• Matt says:

          (I don’t know whether this is for me or Louie, but if it’s for me…)

          Nothing can be all things to all people.

          Everyone’s relationships, expectations, previous experiences, personalities, life circumstances, cultural environment, resources, education level, family and social support, etc. are totally different.

          I understand that my experiences and your experiences and the experiences of some guy in Bangladesh are not going to be the same. And I’m sorry if you are an exceptional husband, and your wife is a constant source of criticism who disrespects and doesn’t appreciate you. And I’m sorry if you felt as if I think my stories about my marriage somehow apply to yours.

          I don’t think that.

          I just tell my stories, and various amounts of people can either relate to it, or they can’t. They can either pull thought exercises and life lessons from it, or they can’t.

          I want to help where I can. I certainly don’t mean to pile bullshit on you if you’re being your best self and giving your all to your marriage.

          Thank you for reading and sharing your thoughts here.


        • gottmanfan says:


          The answer is not to alternate between two extremes of either

          1. Don’t stand up for yourself and just accept whatever from the other person or

          2. Wait for the other person to change to give you what you need before you change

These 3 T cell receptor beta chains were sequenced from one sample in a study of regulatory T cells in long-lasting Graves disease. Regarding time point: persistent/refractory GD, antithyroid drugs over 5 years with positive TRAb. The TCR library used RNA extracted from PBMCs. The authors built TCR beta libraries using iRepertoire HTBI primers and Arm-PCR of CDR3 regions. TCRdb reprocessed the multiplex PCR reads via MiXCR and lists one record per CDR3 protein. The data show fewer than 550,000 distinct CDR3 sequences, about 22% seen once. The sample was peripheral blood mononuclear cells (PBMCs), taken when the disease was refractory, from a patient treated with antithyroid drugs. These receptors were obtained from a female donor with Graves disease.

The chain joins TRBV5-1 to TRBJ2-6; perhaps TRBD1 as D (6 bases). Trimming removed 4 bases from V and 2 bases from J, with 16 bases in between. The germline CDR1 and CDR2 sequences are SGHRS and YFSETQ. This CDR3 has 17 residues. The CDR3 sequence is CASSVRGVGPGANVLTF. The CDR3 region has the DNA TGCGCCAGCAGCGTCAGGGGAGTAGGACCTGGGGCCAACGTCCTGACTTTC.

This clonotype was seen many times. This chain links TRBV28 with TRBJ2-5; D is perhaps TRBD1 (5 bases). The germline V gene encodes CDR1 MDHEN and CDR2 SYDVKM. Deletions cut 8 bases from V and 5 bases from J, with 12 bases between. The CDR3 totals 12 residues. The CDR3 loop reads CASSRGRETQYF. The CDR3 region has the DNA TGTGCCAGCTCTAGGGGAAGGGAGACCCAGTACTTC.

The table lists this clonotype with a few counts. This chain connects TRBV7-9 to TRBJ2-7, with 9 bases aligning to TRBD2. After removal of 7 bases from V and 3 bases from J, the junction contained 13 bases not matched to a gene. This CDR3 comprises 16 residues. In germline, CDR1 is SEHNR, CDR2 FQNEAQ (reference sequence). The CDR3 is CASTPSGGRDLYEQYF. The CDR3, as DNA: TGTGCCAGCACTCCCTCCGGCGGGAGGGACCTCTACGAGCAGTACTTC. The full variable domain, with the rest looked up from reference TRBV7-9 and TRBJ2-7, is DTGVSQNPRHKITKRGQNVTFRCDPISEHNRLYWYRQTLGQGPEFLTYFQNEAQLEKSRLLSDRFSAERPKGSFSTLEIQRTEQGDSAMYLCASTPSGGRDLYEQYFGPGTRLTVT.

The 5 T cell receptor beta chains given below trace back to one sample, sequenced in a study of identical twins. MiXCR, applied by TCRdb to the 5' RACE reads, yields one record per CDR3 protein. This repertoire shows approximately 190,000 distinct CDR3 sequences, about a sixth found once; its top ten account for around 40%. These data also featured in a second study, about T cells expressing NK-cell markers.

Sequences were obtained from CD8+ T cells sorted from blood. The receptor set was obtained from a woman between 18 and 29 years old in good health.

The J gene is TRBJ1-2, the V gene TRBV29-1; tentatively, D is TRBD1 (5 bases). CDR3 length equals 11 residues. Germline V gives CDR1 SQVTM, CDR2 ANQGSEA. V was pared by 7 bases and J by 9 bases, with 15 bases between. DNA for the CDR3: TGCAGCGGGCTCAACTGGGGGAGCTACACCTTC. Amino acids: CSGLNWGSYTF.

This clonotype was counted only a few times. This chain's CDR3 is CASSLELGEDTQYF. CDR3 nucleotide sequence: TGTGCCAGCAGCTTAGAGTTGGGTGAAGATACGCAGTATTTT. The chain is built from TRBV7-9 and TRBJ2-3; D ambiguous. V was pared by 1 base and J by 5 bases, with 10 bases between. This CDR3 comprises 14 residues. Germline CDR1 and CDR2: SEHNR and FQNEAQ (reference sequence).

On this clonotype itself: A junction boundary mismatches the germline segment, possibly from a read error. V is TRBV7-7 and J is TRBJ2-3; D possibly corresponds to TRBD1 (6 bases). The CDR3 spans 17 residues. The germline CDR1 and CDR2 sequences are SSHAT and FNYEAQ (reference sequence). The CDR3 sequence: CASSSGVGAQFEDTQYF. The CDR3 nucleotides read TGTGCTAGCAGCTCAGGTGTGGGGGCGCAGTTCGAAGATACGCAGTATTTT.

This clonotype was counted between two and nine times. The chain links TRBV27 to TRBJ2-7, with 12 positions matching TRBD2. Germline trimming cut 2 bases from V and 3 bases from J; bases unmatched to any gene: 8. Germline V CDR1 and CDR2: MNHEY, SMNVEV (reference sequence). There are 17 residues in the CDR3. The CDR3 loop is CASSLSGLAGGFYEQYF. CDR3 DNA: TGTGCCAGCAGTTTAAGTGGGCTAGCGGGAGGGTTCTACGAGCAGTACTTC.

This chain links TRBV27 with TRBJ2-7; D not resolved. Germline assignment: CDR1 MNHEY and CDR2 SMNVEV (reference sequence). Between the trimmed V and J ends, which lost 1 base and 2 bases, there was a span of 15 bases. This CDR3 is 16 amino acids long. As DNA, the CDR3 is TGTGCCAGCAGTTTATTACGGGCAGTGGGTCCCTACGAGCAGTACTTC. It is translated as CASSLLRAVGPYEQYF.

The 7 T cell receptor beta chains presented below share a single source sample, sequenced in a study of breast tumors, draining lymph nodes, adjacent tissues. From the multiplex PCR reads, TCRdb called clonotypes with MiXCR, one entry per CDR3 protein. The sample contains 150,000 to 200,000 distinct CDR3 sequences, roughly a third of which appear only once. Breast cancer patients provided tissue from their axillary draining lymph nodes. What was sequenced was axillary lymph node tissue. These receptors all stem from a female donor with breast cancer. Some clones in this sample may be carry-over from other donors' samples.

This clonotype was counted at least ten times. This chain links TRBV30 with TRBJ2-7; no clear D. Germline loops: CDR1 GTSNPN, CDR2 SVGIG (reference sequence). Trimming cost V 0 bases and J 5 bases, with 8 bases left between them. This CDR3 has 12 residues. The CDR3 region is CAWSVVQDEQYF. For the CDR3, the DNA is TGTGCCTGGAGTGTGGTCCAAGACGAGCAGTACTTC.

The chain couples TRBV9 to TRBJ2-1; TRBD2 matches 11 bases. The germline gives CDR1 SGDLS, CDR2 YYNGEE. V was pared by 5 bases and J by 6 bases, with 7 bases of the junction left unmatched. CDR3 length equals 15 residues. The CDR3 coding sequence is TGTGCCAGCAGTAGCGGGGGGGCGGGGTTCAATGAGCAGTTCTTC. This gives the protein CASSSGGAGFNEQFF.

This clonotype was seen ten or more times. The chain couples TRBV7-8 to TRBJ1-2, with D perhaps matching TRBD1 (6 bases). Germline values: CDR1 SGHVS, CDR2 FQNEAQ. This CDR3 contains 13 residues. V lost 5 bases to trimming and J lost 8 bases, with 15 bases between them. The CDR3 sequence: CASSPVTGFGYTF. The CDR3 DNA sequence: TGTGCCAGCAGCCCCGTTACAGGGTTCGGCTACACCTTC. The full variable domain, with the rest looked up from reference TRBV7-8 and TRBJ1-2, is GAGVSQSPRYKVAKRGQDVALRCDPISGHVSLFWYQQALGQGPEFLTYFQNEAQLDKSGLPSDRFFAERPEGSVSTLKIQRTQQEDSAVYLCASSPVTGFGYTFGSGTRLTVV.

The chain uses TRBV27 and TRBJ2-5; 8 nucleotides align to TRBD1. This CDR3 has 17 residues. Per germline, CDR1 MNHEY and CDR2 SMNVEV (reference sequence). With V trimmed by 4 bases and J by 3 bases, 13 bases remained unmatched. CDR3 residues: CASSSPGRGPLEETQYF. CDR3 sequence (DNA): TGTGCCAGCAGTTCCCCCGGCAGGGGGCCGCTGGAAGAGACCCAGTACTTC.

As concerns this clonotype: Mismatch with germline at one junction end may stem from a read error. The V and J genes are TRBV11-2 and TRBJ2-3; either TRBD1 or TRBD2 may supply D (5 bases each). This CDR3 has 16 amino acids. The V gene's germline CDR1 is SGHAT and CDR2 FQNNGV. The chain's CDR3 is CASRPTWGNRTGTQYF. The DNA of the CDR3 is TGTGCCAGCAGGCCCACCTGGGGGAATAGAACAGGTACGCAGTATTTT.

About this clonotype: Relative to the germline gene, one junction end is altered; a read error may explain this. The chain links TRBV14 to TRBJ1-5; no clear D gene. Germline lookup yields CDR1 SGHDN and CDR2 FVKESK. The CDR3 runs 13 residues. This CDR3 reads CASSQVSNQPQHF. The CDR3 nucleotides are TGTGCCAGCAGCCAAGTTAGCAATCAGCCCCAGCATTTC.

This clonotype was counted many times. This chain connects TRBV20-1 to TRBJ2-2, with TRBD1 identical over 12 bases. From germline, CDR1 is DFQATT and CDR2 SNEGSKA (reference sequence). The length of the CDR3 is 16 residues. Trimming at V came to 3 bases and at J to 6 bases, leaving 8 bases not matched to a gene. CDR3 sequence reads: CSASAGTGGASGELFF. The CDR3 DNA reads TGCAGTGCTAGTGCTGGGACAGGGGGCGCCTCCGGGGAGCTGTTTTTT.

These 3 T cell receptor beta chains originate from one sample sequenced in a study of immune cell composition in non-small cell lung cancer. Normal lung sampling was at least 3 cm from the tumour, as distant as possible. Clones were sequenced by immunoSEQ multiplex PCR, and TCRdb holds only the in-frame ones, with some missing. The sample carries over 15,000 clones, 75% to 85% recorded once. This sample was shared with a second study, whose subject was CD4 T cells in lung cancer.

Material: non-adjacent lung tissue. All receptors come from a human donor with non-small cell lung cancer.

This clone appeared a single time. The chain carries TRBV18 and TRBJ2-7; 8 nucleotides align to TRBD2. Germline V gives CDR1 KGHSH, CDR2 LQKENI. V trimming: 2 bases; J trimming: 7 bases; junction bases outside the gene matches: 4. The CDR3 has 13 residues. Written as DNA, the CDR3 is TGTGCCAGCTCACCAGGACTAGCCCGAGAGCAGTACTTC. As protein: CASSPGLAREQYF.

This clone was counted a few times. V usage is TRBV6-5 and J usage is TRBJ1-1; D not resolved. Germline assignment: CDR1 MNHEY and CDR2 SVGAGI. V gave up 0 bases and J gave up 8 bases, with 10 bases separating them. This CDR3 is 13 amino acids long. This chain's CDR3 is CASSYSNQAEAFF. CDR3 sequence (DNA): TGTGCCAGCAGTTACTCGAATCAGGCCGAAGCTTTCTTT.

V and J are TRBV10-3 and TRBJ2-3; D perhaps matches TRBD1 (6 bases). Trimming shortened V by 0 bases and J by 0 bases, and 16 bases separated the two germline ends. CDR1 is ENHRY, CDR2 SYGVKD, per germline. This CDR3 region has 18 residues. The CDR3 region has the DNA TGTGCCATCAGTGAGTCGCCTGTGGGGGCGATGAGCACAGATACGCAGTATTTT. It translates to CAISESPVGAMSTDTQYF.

A THIRD option is available to learn.

          I’ve talked about it endlessly in other comments but the tldr is learning a set of skills to respond mature ways and to regulate yourself.


    • GG T says:

      Just went out last night with two married guys I haven’t seen in awhile. Both completely broken by their wives to the point where they had almost lost their individuality. Both had to facetime multiple times just to play some power and control game and prove what they were doing. FYI, women despise weak doormat men, so the more you subvert yourself and your masculine nature to “please” her the more she will subconsciously reject you.

      It is a well known fact among single guys that married women are easier to pick up for casual encounters then single women are. All you have to do to entice her is be the free stallion she really wants and not the broken and trained plow horse she has at home. So many men wonder why their wife left when they do everything they can to please her and provide stability with a 9-5, chores, listening and “feeling” for her, etc….. Dude… think about it. You are boring and stable, super predictable, and follow a set pattern. This is everything that is the opposite of exciting. Women get bored easily.

      So what is the solution, well for me its to stay single, work out, travel the world, make over 100K a year, invest in myself, and thanks to feminism, get sex if I want it without having to courtship or marry. So if you aren’t understanding, think of this, I am sitting here telling your wife about my latest international sailing trip, and after that she is going to go home where you tell her about a bunion on your foot? This isn’t rocket science why women cheat and leave good but boring men.

      I haven’t found a woman yet who hasn’t tried to turn me into a plow horse. It is in their nature to control and be completely overbearing with any man they live with. They have very little empathy for male feelings. Ladies, Male needs matter. Male opinions and emotions matter.

      Liked by 1 person

      • Bill says:

        My brother was married for nine years. Found out his wife was cheating on him with whoever whenever she could. Messed up man. So messed up.


  2. gottmanfan says:

    Here is some lyrics from another song that I think sums up many men’s point of view about how impossible it seems to make your wife happy.